QuasiMonte Carlo Methods for Integral Equations
"... In this paper, we establish a deterministic error bound for estimating a functional of the solution of the integral transport equation via random walks that improves an earlier result of Chelson generalizing the KoksmaHlawka inequality for finite dimensional quadrature. We solve such problems b ..."
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Cited by 3 (0 self)
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In this paper, we establish a deterministic error bound for estimating a functional of the solution of the integral transport equation via random walks that improves an earlier result of Chelson generalizing the KoksmaHlawka inequality for finite dimensional quadrature. We solve such problems by simulation, using sequences that combine pseudorandom and quasirandom elements in the construction of the random walks in order to take advantage of the superior uniformity properties of quasirandom numbers and the statistical (independence) properties of pseudorandom numbers. We discuss implementation issues that arise when these hybrid sequences are used in practice. The quasiMonte Carlo techniques described in this paper have the potential to improve upon the convergence rates of both (conventional) Monte Carlo and quasiMonte Carlo simulations in many problems. Recent model problem computations confirm these improved convergence properties. 1 Introduction In the past twenty...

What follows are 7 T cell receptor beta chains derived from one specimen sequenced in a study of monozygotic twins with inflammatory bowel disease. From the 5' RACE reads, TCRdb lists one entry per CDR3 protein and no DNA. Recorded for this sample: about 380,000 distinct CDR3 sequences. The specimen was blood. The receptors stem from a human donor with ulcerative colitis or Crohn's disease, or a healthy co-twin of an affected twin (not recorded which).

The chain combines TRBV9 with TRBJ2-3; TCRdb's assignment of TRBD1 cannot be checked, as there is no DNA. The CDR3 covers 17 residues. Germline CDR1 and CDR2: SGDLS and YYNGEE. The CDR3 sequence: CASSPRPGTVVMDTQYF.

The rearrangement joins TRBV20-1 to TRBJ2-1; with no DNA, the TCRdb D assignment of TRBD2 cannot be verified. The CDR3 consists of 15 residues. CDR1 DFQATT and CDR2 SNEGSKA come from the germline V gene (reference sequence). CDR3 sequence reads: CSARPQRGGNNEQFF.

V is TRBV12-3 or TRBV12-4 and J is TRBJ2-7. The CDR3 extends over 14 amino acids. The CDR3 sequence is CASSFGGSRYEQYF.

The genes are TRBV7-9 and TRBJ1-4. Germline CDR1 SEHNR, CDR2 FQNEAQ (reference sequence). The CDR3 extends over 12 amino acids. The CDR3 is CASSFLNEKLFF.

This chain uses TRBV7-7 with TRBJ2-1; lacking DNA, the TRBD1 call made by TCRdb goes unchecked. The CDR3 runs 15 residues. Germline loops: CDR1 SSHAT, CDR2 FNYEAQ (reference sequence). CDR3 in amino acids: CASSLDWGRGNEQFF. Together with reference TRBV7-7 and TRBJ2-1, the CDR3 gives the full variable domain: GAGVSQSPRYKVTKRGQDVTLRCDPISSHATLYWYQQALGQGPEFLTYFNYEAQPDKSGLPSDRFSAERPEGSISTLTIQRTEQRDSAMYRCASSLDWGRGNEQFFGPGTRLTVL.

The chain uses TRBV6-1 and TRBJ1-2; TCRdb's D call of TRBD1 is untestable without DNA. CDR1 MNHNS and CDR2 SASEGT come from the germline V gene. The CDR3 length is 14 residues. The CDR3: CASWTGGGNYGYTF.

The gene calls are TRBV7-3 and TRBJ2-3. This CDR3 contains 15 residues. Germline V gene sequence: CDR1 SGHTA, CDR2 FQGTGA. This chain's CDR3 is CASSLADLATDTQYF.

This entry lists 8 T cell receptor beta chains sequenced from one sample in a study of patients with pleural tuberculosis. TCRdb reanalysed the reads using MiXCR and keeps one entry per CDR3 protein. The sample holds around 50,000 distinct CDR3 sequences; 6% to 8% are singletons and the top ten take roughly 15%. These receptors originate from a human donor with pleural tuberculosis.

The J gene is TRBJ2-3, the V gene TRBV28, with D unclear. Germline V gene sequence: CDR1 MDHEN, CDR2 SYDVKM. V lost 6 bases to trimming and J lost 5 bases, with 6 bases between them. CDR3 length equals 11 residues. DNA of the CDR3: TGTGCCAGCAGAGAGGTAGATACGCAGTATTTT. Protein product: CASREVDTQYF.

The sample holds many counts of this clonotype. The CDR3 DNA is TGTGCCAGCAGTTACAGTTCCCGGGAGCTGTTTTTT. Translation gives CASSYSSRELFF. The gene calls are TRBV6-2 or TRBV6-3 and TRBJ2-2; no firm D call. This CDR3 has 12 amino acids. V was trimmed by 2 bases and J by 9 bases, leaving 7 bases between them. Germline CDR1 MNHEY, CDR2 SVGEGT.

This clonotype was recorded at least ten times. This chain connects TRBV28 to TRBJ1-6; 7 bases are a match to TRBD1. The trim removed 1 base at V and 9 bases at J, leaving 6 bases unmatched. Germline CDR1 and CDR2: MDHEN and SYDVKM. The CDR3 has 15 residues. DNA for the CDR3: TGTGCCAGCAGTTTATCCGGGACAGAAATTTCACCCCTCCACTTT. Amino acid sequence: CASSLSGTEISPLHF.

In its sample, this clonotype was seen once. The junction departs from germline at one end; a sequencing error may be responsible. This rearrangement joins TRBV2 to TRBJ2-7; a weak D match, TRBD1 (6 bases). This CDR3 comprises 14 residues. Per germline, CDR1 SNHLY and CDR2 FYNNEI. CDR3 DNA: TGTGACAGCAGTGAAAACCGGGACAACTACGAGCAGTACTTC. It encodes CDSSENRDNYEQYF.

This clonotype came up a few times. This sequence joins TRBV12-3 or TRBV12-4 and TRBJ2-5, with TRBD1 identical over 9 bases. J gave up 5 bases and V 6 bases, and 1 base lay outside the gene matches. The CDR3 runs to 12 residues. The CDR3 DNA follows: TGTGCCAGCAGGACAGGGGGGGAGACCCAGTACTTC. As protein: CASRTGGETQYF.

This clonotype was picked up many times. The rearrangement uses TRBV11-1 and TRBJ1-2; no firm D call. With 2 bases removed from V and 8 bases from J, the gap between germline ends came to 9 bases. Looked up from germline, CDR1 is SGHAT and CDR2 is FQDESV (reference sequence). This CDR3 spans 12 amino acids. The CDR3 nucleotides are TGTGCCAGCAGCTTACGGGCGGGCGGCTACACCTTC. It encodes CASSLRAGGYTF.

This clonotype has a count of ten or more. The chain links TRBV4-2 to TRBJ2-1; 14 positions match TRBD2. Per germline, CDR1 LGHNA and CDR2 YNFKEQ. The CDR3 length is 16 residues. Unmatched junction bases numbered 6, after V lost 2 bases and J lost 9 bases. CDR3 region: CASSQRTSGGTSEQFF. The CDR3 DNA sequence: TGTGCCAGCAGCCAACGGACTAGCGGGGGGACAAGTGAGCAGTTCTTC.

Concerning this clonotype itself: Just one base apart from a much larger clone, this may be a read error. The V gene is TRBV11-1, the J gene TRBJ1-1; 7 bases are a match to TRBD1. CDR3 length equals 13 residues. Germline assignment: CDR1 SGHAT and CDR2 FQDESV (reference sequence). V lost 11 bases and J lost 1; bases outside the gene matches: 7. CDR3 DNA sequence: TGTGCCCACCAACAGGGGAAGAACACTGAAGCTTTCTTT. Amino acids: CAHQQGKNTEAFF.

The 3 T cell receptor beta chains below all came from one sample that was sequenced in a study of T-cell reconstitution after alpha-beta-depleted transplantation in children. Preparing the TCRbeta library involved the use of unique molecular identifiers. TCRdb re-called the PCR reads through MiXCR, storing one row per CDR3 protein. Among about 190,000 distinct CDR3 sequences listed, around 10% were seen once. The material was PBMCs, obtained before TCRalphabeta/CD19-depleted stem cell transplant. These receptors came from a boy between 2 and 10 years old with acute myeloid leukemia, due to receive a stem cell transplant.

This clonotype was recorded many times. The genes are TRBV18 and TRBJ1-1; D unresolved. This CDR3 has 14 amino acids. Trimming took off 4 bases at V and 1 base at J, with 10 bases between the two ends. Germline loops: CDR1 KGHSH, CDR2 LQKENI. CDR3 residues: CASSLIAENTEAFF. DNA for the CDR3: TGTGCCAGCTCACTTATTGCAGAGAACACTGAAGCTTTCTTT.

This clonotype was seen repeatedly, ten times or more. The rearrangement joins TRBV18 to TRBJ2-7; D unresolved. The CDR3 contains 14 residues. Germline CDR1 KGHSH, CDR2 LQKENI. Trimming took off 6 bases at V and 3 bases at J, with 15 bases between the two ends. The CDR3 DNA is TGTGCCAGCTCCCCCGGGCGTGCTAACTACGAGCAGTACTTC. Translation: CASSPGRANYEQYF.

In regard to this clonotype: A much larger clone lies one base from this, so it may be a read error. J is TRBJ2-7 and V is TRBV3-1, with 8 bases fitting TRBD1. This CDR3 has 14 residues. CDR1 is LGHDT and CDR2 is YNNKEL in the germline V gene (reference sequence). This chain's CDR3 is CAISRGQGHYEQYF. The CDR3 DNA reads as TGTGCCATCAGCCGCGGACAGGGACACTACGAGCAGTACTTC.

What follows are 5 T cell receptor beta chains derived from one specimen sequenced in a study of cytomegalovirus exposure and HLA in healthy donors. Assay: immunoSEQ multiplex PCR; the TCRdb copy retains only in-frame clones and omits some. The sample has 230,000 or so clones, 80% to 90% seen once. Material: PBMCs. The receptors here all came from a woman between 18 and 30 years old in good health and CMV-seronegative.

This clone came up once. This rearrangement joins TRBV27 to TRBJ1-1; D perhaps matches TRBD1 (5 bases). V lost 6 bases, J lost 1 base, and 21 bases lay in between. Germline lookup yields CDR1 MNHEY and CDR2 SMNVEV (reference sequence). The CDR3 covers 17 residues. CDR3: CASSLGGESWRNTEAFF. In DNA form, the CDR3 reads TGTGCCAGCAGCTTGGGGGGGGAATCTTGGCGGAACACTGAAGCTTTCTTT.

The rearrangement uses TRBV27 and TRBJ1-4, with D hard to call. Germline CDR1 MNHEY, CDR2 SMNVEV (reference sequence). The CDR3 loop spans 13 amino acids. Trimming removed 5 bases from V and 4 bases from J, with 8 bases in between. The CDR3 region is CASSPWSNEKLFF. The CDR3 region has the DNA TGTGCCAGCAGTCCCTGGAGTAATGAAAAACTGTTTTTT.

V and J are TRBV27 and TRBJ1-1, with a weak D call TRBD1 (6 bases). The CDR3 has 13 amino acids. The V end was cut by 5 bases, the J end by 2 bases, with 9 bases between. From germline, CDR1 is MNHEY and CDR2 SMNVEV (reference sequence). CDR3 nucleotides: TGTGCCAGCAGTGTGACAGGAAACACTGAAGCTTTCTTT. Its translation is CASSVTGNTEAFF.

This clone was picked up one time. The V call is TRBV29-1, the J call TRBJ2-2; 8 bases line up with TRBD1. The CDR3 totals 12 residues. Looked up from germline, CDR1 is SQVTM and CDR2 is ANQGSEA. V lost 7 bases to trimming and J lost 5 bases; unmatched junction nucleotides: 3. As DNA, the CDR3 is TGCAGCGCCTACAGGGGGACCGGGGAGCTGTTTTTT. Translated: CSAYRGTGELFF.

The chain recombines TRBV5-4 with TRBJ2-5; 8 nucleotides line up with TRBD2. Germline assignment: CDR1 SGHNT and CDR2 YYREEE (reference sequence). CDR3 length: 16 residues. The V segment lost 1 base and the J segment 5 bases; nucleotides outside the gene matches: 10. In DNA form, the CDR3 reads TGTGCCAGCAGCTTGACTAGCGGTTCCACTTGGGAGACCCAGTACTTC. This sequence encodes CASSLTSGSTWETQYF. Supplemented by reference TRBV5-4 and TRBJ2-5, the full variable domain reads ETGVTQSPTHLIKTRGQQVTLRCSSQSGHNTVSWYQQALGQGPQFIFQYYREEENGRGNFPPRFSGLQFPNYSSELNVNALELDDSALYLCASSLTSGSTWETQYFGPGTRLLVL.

Parallel resolvent Monte Carlo algorithms for linear algebra problems
, 2005
"... In this paper we consider Monte Carlo (MC) algorithms based on the use of the resolvent matrix for solving linear algebraic problems. Estimates for the speedup and efficiency of the algorithms are presented. Some numerical examples performed on cluster of workstations using MPI are given. ..."